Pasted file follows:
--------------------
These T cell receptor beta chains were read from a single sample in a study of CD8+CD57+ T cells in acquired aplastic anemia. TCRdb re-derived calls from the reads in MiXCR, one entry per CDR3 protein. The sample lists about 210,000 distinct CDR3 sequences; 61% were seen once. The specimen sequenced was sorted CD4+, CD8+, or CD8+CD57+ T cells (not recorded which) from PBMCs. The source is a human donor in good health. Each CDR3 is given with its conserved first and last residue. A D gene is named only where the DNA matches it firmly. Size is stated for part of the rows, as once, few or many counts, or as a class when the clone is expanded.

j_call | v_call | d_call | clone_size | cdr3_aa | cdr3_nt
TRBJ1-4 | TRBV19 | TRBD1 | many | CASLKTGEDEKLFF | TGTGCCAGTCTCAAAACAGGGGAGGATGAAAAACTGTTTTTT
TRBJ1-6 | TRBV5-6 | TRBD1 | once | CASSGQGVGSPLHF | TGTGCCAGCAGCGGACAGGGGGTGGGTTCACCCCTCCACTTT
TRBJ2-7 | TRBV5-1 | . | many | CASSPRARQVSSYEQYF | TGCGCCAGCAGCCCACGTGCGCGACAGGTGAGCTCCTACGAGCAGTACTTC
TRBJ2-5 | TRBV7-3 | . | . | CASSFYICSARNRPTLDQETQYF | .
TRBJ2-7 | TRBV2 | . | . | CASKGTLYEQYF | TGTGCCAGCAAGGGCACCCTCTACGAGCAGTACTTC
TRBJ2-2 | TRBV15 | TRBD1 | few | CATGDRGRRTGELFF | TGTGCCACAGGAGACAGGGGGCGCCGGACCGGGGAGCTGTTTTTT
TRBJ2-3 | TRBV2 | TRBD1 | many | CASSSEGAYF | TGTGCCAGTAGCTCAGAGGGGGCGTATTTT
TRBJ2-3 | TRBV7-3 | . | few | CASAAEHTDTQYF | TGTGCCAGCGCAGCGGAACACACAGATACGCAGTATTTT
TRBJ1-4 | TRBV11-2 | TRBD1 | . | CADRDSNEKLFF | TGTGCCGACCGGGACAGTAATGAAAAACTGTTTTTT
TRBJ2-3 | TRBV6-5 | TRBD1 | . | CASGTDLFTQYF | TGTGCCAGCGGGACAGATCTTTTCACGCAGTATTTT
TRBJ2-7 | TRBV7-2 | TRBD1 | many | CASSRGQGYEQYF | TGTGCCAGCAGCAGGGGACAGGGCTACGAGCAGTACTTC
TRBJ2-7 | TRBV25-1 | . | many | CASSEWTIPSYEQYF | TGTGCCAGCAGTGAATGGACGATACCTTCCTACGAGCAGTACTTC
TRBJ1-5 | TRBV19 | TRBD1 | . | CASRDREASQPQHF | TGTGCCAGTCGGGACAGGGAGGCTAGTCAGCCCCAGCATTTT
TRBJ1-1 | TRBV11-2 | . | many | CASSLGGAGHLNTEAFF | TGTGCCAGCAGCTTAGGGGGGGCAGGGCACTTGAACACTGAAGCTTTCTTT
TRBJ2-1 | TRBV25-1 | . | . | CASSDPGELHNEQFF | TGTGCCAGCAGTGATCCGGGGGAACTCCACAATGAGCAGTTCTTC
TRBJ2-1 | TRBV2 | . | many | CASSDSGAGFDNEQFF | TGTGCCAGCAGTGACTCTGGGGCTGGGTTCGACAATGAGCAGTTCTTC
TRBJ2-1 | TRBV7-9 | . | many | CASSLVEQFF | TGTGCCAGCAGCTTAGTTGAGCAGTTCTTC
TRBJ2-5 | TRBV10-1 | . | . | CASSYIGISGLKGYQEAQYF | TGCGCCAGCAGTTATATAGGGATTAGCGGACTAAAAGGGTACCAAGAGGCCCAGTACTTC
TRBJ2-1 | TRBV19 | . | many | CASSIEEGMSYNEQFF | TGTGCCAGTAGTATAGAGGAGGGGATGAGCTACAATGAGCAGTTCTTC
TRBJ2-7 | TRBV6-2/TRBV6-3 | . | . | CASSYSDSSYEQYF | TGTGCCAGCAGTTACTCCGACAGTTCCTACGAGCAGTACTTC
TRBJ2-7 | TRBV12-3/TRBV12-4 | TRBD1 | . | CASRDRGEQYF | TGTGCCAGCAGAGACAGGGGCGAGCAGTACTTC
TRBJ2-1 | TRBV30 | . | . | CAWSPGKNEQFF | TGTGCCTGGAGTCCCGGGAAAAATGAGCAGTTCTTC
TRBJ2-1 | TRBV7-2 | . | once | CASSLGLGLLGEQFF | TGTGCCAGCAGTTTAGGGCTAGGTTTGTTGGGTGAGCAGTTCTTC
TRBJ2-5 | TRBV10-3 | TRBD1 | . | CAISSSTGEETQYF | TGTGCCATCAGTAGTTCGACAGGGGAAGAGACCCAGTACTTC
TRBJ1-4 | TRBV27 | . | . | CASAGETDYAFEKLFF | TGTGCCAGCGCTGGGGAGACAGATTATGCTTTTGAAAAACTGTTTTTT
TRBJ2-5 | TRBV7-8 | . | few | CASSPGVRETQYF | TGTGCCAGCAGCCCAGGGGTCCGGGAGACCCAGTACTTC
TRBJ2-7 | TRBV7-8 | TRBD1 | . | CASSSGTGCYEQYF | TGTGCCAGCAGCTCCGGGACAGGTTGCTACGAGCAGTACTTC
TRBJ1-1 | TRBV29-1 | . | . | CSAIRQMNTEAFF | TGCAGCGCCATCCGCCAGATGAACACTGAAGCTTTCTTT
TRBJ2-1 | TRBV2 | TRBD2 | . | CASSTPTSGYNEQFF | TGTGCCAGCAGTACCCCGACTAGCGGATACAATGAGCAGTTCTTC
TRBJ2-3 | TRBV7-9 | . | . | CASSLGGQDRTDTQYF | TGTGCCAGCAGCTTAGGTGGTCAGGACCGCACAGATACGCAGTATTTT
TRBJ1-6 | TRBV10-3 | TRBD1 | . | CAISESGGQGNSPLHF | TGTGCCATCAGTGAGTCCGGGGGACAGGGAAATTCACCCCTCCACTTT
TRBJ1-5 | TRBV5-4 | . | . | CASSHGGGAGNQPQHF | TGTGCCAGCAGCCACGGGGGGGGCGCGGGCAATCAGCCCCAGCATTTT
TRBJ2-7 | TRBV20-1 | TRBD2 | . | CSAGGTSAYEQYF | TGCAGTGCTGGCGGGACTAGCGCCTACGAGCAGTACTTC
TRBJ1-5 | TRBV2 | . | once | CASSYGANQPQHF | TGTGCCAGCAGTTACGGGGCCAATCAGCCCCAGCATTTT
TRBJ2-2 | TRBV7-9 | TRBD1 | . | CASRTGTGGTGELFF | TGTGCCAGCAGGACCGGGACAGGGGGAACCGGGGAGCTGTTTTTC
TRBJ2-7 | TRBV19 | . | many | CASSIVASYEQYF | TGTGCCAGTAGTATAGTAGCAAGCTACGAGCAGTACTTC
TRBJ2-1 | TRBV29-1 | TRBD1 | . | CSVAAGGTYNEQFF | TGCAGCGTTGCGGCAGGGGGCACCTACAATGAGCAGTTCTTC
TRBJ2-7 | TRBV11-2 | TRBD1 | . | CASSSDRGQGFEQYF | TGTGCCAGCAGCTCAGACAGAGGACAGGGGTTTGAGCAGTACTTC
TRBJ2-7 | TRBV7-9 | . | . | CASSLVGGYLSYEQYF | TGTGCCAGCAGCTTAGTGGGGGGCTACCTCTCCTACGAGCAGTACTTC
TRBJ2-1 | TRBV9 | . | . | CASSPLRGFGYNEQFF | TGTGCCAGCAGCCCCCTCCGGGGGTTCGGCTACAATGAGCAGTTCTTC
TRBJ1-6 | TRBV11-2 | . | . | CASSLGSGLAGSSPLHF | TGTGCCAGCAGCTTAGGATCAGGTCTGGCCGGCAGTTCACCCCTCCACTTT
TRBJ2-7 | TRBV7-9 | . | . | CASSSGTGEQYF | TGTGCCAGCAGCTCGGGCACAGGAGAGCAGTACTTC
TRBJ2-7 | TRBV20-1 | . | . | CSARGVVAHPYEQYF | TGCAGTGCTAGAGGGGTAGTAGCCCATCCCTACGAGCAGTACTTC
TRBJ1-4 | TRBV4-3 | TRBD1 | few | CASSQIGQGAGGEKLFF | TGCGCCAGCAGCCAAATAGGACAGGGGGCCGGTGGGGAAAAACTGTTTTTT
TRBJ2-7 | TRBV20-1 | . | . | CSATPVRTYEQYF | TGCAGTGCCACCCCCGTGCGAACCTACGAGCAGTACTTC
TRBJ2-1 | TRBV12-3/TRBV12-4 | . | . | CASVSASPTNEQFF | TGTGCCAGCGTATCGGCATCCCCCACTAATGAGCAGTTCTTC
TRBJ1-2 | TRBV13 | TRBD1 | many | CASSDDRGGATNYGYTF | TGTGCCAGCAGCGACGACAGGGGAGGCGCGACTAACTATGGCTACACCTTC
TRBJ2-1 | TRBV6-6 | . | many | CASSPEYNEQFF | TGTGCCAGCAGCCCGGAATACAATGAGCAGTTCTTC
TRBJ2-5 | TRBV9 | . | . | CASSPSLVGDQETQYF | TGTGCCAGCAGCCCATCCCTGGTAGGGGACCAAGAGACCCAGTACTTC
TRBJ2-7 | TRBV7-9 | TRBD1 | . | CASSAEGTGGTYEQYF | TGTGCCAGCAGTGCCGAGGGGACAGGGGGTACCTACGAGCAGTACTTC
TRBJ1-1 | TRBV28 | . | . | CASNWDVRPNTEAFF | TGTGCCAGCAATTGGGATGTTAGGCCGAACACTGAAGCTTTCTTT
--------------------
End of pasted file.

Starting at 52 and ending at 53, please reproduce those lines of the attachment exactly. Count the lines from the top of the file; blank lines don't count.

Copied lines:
TRBJ2-7 | TRBV7-9 | TRBD1 | . | CASSAEGTGGTYEQYF | TGTGCCAGCAGTGCCGAGGGGACAGGGGGTACCTACGAGCAGTACTTC
TRBJ1-1 | TRBV28 | . | . | CASNWDVRPNTEAFF | TGTGCCAGCAATTGGGATGTTAGGCCGAACACTGAAGCTTTCTTT